Sports and hemophilia might sound like a bad combination. Having a bleeding disorder, such as hemophilia or the lesser-known (but more common) von Willebrand Disease, means that someone’s blood does not clot the way it should. When injured, even invisibly so in the joints, the body doesn’t stop bleeding as it would for someone who has normal amounts of active clotting factor.
But thanks to improved treatments, people with bleeding disorders can play sports more safely with less risk of serious injury. Of course, not all sports are recommended for people who have bleeding disorders and it’s important that patients check first with their healthcare providers. The National Hemophilia Foundation rates sports, such as football and lacrosse, as high risk. But others, such as swimming, golf and baseball, are rated as low or moderate risk.
A few decades ago, kids who had bleeding disorders were less likely to be active and more likely to need walkers and wheelchairs. Today, sports and active exercise play a role in the good health of people who have bleeding disorders.
“It’s very important, as we all know. Physical activity maintains good muscle tone and muscle tone supports joints,” said Dr. Jerry Powell, CSL Behring’s North America Medical Director and former director of the UC Davis Hematology and Thrombosis Center.
When someone has hemophilia, it’s not just the bleeding you see, like a cut to the skin, that causes problems. Unseen bleeding in joints can cause pain and limit a person’s ability to get around.
Even with today’s treatments, it’s important that kids and families work with their health care team to understand how to manage the increased demands of being active. Participating in sports typically means the child will need higher factor levels to accommodate increased activity, such as brisk walking, running, or swinging a golf club, Powell said. Once cleared by your doctor for sports, follow the guidance provided by the National Hemophilia Foundation in its Playing It Safe guide.
Laureen A. Kelley, author of “Raising a Child with Hemophilia,” offers this advice for parents who want their children to be active, but also safe: (http://www.kelleycom.com/books.html)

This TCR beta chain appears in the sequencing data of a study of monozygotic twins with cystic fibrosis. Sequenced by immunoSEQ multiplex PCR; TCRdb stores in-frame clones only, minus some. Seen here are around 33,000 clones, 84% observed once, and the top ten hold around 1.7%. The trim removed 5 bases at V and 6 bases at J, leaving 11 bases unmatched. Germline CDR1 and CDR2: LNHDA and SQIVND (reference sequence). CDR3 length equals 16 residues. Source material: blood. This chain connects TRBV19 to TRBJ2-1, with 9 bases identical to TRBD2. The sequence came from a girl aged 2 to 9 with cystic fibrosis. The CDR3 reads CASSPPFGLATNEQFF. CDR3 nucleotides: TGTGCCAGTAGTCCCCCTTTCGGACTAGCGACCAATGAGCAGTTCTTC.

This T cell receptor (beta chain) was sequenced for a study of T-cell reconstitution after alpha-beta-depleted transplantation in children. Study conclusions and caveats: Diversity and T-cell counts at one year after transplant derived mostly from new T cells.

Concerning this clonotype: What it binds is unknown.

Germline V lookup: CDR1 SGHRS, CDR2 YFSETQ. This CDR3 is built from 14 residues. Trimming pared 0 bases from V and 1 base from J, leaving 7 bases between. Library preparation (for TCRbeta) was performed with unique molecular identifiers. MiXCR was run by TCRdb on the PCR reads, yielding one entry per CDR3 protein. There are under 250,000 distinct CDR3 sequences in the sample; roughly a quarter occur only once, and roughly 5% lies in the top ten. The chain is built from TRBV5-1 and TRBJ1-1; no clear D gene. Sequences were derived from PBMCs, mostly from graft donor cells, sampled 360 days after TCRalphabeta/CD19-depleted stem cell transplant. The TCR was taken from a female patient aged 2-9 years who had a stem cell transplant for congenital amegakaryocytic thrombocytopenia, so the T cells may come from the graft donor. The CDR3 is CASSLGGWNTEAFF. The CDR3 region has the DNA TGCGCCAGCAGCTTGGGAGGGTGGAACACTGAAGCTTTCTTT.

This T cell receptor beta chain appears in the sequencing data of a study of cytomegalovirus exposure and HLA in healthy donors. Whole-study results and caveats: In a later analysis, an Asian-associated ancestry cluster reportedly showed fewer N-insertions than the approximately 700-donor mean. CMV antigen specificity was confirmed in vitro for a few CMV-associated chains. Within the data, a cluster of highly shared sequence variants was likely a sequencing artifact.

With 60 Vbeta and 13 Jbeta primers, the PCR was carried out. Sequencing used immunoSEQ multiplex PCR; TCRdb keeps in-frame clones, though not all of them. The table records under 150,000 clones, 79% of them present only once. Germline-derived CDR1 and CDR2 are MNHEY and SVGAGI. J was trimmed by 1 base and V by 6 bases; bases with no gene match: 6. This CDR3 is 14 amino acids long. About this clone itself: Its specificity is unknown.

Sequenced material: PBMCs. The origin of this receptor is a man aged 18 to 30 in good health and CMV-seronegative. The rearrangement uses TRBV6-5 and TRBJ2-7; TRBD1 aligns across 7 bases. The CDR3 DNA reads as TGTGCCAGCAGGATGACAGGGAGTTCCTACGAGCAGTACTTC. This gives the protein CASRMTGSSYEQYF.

When you know the available options, let your child’s aptitudes and interests guide the choice of activity or sport. Be flexible and let them switch to something else, if after a while, they don’t seem to enjoy it.
Set your child up for success through conditioning so your child is physically able to participate. A physical therapist who’s part of your hemophilia care team can guide your child on conditioning, warmups, and stretching.
Always inform coaches and other supervising adults that your child has a bleeding disorder and have a plan for handling emergencies.
Follow all safety rules and wear the appropriate protective gear. No exceptions and make sure helmets, pads and other accessories fit well.
As kids get older, they can take responsibility for infusing before an activity, if necessary; knowing when their body has had enough; and being able to diagnose a bleed during and after activity.
It’s a leap of faith to allow a child to be physically active in the world, Kelley said. But it’s a leap worth taking. She calls physical activity and sports “chicken soup for self-esteem.”
Joan Parker, a trailblazing hemophilia mom, knows all about that. She raised athletic sons in the ‘60s and ‘70s, well before there were organized sporting events for kids with bleeding disorders. Her two sons grew up to play professional sports – one baseball and the other, golf.
“Mom never once discouraged me,” said Perry Parker, the golfer. For years, Parker and his brother, Corey, have coached and mentored young athletes at the CSL Behring’s Gettin’ in the Game Junior National Championship, a weekend of training and competition for kids who have hemophilia or other bleeding disorders.
When her sons were young, Joan Parker said she and her husband let them “do their own thing.” She offered advice to parents whose children want to play sports and be physically active, despite a bleeding disorder.
“Let them explore,” she said. “Let them enjoy and do everything you can for them.”